No issues with snowmaking water supply at Steamboat Ski Area |

No issues with snowmaking water supply at Steamboat Ski Area

Snowmaking technician Pierce Delhaute takes a moment to check how one of the snow guns near the top of the Tomahawk ski run is functioning during an early-morning run at Steamboat Ski Area. Steamboat Ski and Resort Corp. hopes to complete snowmaking operations for the season sometime this month.

— Steamboat Ski and Resort Corp. hopes to complete snowmaking operations for the season sometime this month, Vice President of Mountain Operations Doug Allen said Tuesday, but not because it has consumed its available water.

"I don't know how that rumor got started," Allen said. "We've used 100 million gallons. That compares to the average for the last five years of 93 million gallons, so we're just slightly above average. There isn't a maximum amount of water we can use (for the season). We'll continue making snow for at least another couple of weeks."

The ski area has relied heavily on snowmaking to provide top-to-bottom skiing this winter. It has what's known as an "absolute right" to pull 3,300 gallons per minute out of the river, with a conditional right to draw another 3,300 gallons. It has applied to make the second 3,300 gallons an absolute right, as well. One of the prerequisites is that the ski area demonstrate it can put the additional water to use.

On Monday night, while making snow on the upper mountain, the ski area was using 2,000 gallons per minute, the equivalent of a little more than 9 cubic feet per second, Allen said. In ideal conditions, with most of the snow being made at the base of the ski area, the system has been able to use as much as 4,200 gallons per minute.

The additional usage this year represents an increase of about 7.5 percent more than the average consumption for snowmaking operations on Mount Werner.

Allen credited John Fetcher, the late Steamboat Ski Area pioneer and longtime manager of the Upper Yampa River Water Conservancy District, with taking the steps three decades ago to ensure the ski area would have adequate water for snowmaking in periods of low snowfall.

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"We're very fortunate among Western ski resorts in terms of water supply," Allen said. "We're reaping the benefits of the foresight of John Fetcher."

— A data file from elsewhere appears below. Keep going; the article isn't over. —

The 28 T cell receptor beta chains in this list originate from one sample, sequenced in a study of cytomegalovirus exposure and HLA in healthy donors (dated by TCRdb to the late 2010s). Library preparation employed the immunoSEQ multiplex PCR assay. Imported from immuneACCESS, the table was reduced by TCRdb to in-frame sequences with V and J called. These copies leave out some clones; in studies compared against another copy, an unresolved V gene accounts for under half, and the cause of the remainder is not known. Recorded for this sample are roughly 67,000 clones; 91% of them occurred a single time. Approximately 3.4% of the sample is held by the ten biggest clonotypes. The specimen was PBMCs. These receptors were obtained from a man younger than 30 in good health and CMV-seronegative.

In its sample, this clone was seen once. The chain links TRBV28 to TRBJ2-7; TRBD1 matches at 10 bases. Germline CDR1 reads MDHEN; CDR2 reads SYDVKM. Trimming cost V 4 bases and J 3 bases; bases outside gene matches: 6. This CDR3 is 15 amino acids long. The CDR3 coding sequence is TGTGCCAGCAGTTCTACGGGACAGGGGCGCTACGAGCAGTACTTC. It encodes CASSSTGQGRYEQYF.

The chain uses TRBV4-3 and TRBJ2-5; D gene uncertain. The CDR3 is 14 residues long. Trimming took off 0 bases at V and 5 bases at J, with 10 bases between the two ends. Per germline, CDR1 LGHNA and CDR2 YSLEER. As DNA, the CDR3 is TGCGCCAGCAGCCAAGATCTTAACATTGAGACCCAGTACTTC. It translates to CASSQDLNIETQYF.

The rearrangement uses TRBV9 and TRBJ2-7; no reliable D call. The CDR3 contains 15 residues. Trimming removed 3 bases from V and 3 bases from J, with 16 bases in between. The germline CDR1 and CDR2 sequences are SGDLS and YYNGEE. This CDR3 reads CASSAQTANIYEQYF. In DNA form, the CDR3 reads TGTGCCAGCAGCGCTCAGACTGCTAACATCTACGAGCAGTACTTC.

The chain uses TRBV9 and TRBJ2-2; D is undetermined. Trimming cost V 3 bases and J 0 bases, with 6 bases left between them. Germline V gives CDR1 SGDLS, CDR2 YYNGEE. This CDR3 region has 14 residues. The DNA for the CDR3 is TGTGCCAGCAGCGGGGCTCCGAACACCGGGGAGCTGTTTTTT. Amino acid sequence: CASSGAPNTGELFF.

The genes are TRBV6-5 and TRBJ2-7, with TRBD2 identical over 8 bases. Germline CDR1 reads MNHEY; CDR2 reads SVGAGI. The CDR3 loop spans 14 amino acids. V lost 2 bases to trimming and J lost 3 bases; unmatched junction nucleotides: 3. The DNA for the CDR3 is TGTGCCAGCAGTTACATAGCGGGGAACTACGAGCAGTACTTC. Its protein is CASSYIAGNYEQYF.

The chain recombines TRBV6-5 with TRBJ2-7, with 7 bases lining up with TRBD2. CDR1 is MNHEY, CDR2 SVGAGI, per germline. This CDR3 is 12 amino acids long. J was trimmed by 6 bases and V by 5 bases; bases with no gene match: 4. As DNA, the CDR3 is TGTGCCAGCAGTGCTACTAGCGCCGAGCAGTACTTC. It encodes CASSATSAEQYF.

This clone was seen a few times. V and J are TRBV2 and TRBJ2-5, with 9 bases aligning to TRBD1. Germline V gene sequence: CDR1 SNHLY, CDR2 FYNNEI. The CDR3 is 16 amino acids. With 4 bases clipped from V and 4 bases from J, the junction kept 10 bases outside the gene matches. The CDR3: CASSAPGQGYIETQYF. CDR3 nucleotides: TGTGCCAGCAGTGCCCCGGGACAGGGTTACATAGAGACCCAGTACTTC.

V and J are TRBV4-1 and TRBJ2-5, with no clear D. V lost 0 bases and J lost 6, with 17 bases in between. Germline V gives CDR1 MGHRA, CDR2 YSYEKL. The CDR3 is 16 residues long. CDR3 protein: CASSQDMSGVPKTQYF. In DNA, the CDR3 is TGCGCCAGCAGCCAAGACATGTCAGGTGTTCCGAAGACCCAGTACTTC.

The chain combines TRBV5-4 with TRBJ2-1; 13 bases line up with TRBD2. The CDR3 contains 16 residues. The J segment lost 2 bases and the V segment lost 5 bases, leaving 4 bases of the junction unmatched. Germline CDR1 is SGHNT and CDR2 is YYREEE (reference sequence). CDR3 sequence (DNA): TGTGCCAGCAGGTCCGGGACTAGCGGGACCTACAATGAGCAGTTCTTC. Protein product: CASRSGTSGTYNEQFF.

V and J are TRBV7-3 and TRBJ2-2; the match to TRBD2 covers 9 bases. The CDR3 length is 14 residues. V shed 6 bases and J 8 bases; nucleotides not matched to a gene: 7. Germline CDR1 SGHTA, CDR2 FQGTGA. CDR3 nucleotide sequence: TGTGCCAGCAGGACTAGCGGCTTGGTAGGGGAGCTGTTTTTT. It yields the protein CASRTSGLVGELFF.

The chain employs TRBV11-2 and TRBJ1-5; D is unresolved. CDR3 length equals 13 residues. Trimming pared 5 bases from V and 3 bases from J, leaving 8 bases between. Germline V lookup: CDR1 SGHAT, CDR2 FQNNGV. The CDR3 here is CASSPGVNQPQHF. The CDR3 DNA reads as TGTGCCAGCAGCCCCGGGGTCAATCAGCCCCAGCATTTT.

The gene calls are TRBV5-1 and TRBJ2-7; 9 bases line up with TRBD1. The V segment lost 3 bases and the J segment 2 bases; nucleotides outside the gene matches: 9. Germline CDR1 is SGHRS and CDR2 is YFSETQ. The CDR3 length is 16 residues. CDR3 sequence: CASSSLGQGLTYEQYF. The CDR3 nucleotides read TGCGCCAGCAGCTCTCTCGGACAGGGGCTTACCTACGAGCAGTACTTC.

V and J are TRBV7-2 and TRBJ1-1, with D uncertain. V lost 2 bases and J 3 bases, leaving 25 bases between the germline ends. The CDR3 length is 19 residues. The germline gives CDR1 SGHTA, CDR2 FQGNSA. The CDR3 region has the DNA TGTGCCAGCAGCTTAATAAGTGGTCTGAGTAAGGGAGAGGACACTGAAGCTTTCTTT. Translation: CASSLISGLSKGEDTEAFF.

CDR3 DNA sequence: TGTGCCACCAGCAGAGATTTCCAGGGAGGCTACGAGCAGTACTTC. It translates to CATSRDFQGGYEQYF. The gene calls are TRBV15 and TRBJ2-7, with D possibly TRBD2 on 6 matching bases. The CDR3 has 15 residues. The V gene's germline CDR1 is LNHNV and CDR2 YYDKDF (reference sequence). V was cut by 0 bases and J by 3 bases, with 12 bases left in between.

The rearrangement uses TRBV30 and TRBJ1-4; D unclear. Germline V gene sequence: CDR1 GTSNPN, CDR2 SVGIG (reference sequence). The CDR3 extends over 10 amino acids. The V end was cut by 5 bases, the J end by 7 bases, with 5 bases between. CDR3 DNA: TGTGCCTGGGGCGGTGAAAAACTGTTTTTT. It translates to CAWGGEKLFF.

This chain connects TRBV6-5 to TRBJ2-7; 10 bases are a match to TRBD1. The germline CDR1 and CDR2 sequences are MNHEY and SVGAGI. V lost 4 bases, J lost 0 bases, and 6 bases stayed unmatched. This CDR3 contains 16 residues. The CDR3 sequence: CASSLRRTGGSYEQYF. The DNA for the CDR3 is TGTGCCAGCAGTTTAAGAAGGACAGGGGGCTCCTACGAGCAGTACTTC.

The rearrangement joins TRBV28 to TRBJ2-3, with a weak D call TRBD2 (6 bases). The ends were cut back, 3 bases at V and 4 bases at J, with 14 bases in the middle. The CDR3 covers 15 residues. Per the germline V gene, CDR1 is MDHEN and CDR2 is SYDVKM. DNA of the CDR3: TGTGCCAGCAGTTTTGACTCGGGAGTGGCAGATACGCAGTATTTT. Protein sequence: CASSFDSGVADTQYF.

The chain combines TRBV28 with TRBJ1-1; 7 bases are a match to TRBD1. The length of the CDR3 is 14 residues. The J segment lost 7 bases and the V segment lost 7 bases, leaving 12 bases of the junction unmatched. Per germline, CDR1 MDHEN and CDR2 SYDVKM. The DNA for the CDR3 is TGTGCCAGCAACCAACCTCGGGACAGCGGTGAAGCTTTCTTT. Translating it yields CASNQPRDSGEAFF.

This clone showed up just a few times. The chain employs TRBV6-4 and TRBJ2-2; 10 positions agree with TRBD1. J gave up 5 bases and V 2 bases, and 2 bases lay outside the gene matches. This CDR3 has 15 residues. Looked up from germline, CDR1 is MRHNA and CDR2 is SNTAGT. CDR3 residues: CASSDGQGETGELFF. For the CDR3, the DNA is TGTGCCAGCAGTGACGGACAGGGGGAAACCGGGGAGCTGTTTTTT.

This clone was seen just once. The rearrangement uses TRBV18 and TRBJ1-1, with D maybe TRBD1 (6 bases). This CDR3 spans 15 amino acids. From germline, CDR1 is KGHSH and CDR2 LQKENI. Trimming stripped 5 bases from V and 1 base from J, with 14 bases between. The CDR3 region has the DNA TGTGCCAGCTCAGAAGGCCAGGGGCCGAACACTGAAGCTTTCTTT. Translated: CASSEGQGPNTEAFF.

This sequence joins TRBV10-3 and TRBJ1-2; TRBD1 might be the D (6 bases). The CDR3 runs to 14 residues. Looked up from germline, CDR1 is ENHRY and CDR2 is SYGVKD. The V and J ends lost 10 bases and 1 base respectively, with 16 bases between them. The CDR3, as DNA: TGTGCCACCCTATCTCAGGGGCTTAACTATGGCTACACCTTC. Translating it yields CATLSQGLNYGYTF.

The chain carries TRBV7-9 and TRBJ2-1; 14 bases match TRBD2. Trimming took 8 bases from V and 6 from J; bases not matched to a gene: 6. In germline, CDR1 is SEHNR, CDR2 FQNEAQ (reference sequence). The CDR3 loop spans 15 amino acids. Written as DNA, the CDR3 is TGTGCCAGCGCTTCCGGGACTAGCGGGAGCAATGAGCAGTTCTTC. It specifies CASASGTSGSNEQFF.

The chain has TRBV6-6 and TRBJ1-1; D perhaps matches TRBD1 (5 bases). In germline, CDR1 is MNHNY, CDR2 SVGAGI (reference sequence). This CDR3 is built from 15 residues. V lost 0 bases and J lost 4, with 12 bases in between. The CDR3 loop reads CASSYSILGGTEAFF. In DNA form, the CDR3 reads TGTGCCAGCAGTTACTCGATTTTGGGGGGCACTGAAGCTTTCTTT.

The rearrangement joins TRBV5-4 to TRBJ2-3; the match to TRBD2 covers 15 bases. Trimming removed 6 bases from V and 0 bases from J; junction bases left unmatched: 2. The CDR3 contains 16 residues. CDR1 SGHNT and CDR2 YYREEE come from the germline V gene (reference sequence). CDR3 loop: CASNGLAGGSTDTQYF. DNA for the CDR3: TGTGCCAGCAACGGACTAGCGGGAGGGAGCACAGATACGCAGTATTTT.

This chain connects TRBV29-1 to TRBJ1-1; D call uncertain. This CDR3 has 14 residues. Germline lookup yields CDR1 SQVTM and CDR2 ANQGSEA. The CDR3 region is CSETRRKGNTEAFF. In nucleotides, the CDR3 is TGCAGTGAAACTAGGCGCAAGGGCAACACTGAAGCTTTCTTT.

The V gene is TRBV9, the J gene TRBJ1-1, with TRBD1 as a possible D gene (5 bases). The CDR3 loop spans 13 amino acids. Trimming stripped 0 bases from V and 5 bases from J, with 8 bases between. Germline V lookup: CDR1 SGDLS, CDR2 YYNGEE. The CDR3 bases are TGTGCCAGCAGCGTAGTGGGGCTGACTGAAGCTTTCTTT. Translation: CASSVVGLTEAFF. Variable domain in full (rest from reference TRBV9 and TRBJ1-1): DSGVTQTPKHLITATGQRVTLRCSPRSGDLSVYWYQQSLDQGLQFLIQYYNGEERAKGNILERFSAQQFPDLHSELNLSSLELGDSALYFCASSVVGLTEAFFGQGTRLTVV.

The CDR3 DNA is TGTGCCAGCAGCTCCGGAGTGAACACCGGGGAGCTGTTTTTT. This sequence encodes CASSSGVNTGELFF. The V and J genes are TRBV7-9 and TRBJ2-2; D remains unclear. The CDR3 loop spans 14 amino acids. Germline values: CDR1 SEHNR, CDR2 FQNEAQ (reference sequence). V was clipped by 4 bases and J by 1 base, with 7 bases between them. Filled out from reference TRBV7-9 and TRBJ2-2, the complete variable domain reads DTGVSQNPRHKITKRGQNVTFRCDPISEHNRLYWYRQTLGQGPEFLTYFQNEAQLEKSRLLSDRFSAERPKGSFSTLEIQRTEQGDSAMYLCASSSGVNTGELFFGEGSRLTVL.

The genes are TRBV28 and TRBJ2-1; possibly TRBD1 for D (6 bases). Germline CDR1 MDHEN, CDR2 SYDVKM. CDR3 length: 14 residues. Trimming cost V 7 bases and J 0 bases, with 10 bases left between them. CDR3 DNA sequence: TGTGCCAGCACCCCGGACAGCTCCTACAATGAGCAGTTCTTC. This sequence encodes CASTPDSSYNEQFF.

A study done in the 1980s concluded that a little more than 80 percent of the water applied to the slopes in the form of manmade snow is returned to the river when it melts in spring. Less than 20 percent of the water is lost to evaporation, Allen said. He suspects that improvements in snowmaking technology in the intervening quarter century have improved the rate of return.

Ski Corp. also keeps an eye on flows in the river to ensure there is sufficient water for endangered species of fish farther downstream in Moffat County and Utah. There is a plan in place to augment flows for the fish in extreme cases, but the need has not arisen in more than 30 years, Allen said. Forty thousand gallons held in reserve in Yamcolo Reservoir back up that plan. The agreement for that water was just renewed for a period of 30 years.

The Upper Yampa River Water Conservancy District owns the Stagecoach and Yamcolo reservoirs.

At the end of a Tuesday meeting with the Routt County Board of Commissioners during which Allen and Ski Corp. planner Lance Miles presented the ski area's draft master plan, Allen said the ski area has made snow this winter in some atypical places but that one of the reasons water consumption hasn't been significantly higher than in past years is because of a recent period of mild weather that wasn't ideal for snowmaking.

Miles, who formerly oversaw snowmaking operations for Ski Corp., said the ski area often has made snow into February in past seasons, and he recalled at least one season in which they were making snow into March.

To reach Tom Ross, call 970-871-4205 or email

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